What's so scary is that all of our favorite, health-giving fruits and vegetables are included --- Spinach, Carrots, Green Beans, Cauliflower, Broccoli, Corn.

What's even more scary are the figures on contamination of imported produce (30 percent of domestic samples of cucumber showed residues; 80 percent of imported ones were contaminated). The problem is an addiction, the addiction to pesticides on the part of the consumer (as well as the producer) --- because we demand pretty peaches and spotless bell peppers.

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Heart of Spain:
Robert Capa's Photographs
Of the Spanish Civil War

Leslie A. Martin, Editor
It was a terrible war, right? All wars are terrible, but the Spanish Civil War, which lasted less than three years, and killed, wounded, or drove out almost a million people, is one that still resonates in our hearts. It was, as they say, the curtain-raiser on WWII --- and to those of us who believed in the wonder of human freedom and the hopes of democracy --- the end, the loss of the Republic, was a bitter denouement. It's probably impossible for those who weren't alive, or at the age of reason, between 1936 and 1939, to comprehend how this one gripped us.
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To A Former Mistress,
Now Dead
John Updike
Dear X, you wouldn't believe how curious
my eyebrows have become --- jagged gray wands
have intermixed with the reddish-brown, and poke
up toward the sun and down into my eye.
It hurts, a self-caress that brings tears
and blurred vision. Aches and pains! The other day
my neck was so stiff I couldn't turn my head
to parallel-park; another man
would have trusted his mirrors, but not I;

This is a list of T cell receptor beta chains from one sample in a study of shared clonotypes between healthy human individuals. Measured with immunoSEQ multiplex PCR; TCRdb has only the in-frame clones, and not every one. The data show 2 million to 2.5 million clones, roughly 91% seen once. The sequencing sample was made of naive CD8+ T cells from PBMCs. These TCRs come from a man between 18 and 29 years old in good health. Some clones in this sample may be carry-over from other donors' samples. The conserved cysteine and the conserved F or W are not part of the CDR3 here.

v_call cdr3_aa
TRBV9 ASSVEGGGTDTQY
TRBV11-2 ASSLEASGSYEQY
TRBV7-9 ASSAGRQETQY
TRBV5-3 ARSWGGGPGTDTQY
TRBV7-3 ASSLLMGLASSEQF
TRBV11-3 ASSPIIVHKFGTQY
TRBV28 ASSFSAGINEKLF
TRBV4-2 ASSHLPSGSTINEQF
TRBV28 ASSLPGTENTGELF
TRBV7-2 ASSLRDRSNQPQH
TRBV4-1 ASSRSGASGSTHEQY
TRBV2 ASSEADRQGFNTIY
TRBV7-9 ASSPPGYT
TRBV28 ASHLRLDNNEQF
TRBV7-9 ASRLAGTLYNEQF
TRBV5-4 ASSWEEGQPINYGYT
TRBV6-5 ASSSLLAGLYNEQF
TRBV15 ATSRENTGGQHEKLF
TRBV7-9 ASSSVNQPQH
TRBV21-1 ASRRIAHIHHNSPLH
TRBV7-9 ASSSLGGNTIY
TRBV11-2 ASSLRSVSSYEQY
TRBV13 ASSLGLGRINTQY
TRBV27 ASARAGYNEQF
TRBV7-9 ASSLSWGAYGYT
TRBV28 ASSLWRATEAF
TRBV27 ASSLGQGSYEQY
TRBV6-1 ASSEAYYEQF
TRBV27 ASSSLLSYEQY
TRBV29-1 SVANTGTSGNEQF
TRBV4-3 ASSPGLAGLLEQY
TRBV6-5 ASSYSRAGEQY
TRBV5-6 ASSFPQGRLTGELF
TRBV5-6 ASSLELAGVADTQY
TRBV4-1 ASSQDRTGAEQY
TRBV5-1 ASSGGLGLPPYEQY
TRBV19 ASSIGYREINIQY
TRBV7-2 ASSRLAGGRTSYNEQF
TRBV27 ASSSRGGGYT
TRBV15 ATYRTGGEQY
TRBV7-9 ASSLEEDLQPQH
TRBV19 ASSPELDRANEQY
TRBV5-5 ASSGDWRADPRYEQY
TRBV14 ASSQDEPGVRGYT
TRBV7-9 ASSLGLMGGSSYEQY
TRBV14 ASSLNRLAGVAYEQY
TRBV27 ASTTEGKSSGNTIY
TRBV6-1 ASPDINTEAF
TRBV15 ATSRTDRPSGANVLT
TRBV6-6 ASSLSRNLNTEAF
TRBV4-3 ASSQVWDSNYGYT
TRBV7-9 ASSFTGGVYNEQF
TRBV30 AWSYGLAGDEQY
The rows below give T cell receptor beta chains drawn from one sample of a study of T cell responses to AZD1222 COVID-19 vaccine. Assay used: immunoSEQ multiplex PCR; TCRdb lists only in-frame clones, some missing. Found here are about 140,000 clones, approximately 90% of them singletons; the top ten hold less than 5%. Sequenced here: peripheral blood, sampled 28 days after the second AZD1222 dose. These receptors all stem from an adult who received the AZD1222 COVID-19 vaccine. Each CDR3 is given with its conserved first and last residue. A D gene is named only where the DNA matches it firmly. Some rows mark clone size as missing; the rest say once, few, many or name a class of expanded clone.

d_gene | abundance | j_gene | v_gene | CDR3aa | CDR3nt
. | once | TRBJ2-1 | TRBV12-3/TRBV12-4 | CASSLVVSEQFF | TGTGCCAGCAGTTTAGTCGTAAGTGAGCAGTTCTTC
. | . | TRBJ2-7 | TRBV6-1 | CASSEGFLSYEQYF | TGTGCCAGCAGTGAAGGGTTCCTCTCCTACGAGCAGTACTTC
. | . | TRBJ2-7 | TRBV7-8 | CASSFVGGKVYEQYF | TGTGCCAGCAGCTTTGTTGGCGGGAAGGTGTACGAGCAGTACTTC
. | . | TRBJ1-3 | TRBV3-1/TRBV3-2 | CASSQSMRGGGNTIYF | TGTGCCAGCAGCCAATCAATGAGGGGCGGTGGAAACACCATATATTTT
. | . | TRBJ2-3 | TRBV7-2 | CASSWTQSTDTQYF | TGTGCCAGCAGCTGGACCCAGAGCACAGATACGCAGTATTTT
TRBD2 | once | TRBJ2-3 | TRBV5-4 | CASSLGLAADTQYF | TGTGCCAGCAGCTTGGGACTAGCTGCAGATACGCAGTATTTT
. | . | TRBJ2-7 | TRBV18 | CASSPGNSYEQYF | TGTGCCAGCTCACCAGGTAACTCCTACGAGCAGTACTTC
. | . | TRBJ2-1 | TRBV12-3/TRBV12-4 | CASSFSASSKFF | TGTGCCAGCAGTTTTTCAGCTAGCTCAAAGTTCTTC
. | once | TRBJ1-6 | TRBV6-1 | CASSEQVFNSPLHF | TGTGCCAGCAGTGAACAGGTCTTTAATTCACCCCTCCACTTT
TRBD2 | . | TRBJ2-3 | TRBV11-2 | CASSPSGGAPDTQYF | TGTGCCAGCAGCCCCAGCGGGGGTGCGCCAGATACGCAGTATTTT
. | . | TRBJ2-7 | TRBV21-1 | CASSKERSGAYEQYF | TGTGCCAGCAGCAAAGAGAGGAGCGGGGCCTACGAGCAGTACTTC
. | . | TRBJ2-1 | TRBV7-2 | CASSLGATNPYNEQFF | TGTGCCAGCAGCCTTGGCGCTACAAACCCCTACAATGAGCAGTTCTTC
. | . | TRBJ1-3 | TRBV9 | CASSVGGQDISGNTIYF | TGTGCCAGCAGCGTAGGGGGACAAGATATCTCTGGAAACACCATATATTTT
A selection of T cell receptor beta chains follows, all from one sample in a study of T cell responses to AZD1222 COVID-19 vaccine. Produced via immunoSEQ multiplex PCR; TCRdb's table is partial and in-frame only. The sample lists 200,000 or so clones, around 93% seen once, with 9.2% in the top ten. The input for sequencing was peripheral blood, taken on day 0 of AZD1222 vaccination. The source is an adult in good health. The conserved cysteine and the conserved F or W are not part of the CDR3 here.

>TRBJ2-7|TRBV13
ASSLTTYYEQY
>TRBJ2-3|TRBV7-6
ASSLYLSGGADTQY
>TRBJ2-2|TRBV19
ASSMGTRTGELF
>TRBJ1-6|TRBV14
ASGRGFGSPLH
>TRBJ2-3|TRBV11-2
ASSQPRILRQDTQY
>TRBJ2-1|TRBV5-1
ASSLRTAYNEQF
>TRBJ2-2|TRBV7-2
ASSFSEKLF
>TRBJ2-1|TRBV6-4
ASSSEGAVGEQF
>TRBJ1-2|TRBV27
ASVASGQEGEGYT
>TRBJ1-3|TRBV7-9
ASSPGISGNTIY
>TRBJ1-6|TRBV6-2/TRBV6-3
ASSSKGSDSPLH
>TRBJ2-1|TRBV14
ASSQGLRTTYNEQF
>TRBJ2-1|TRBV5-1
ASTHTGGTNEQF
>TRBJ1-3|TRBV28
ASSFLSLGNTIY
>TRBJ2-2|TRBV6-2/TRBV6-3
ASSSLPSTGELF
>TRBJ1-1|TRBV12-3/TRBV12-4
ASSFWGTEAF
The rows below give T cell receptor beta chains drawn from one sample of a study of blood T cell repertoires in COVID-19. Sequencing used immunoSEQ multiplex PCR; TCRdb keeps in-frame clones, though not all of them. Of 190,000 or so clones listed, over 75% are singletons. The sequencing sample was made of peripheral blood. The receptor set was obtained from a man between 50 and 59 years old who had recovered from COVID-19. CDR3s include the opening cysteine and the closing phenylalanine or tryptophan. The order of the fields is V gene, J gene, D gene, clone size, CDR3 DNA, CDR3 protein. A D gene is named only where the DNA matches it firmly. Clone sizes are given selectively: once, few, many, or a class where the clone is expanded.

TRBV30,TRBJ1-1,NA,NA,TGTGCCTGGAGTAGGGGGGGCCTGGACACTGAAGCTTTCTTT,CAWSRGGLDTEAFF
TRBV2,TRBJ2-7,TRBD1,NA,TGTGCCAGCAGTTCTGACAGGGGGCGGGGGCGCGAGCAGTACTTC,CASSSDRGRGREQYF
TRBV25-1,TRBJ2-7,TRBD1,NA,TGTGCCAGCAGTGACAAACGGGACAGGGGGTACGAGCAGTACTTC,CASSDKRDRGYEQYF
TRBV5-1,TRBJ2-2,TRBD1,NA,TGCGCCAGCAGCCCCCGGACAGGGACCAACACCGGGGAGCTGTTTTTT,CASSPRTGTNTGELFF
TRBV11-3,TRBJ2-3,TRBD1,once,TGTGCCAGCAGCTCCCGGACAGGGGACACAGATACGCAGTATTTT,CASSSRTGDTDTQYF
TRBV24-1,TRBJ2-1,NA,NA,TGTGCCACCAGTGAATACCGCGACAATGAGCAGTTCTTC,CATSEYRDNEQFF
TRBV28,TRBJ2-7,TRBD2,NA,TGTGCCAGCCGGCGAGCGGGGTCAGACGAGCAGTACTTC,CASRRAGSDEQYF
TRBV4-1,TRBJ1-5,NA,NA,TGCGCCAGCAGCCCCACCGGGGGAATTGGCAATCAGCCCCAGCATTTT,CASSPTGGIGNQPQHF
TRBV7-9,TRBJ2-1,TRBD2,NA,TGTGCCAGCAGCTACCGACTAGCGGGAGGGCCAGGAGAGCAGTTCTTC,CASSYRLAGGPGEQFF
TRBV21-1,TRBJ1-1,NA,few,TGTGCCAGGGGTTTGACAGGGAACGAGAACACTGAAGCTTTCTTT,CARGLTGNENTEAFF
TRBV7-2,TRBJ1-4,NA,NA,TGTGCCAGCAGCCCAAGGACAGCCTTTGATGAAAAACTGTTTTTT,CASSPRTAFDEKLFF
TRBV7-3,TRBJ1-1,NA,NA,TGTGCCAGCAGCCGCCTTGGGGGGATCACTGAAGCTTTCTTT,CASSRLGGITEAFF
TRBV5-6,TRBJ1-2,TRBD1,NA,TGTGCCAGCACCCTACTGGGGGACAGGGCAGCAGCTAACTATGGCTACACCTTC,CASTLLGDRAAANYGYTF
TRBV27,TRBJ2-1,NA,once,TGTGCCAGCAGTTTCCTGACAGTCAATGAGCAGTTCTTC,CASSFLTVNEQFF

I had the illusion something might interpose
between reality and its reflection, as happened with us.

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The Book of the Grotesque
Sherwood Anderson
For a time the two men talked of the raising of the bed and then they talked of other things. The soldier got on the subject of the war. The writer, in fact, led him to that subject. The carpenter had once been a prisoner in Andersonville prison and had lost a brother. The brother had died of starvation, and whenever the carpenter got upon that subject he cried. He, like the old writer, had a white mustache, and when he cried he puckered up his lips and the mustache bobbed up and down. The weeping old man with the cigar in his mouth was ludicrous. The plan the writer had for the raising of his bed was forgotten and later the carpenter did it in his own way so the writer, who was past sixty, had to help himself with a chair when he went to bed at night.
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Sex and Violence and
The Federal Communications Commission
Each broadcast licensee would be required to keep a log of all programs in which contained, in all or in part, sexual innuendo, lewd and lascivious acts or descriptions, violence, and/or drug use. The FCC would create a fee schedule appropriate to such broadcasts.

At the end of each fiscal year, station operators would forward a list of programs which fit these categories, and remit the appropriate dollar amount to the Commission, to become part of its general fund.

I presented a suggested schedule of fees, with the caveat that it was not complete. "I am sure that the FCC," I said, "with better investigative resources than my own, can come up with a more comprehensive list." For instance, even now I'm not exactly sure how one should categorize some of the more exotic acts of violence, such as one I saw not long ago on Los Angeles TV, in which a woman was shown in the buff, in a shower, being eviscerated by a portable electric drill.